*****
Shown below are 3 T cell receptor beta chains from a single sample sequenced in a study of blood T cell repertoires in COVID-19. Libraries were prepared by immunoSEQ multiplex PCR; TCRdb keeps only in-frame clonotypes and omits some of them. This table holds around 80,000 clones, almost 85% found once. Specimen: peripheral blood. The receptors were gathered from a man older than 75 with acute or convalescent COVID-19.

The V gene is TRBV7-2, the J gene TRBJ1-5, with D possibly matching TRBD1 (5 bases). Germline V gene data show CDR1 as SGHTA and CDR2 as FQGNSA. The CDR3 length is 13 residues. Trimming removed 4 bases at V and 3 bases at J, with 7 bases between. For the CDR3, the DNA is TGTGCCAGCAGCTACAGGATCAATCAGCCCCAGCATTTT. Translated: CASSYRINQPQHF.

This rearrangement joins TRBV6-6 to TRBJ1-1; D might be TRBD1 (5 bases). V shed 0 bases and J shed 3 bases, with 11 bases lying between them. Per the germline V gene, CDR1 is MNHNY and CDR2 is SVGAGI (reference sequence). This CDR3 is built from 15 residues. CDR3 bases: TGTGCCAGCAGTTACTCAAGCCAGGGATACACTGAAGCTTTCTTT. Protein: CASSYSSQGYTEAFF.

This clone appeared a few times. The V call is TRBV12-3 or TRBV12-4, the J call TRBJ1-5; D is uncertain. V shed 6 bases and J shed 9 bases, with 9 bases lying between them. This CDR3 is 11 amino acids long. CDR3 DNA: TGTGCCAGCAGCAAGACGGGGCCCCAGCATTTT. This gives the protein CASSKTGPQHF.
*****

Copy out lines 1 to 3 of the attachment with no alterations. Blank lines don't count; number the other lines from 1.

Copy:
Shown below are 3 T cell receptor beta chains from a single sample sequenced in a study of blood T cell repertoires in COVID-19. Libraries were prepared by immunoSEQ multiplex PCR; TCRdb keeps only in-frame clonotypes and omits some of them. This table holds around 80,000 clones, almost 85% found once. Specimen: peripheral blood. The receptors were gathered from a man older than 75 with acute or convalescent COVID-19.

The V gene is TRBV7-2, the J gene TRBJ1-5, with D possibly matching TRBD1 (5 bases). Germline V gene data show CDR1 as SGHTA and CDR2 as FQGNSA. The CDR3 length is 13 residues. Trimming removed 4 bases at V and 3 bases at J, with 7 bases between. For the CDR3, the DNA is TGTGCCAGCAGCTACAGGATCAATCAGCCCCAGCATTTT. Translated: CASSYRINQPQHF.

This rearrangement joins TRBV6-6 to TRBJ1-1; D might be TRBD1 (5 bases). V shed 0 bases and J shed 3 bases, with 11 bases lying between them. Per the germline V gene, CDR1 is MNHNY and CDR2 is SVGAGI (reference sequence). This CDR3 is built from 15 residues. CDR3 bases: TGTGCCAGCAGTTACTCAAGCCAGGGATACACTGAAGCTTTCTTT. Protein: CASSYSSQGYTEAFF.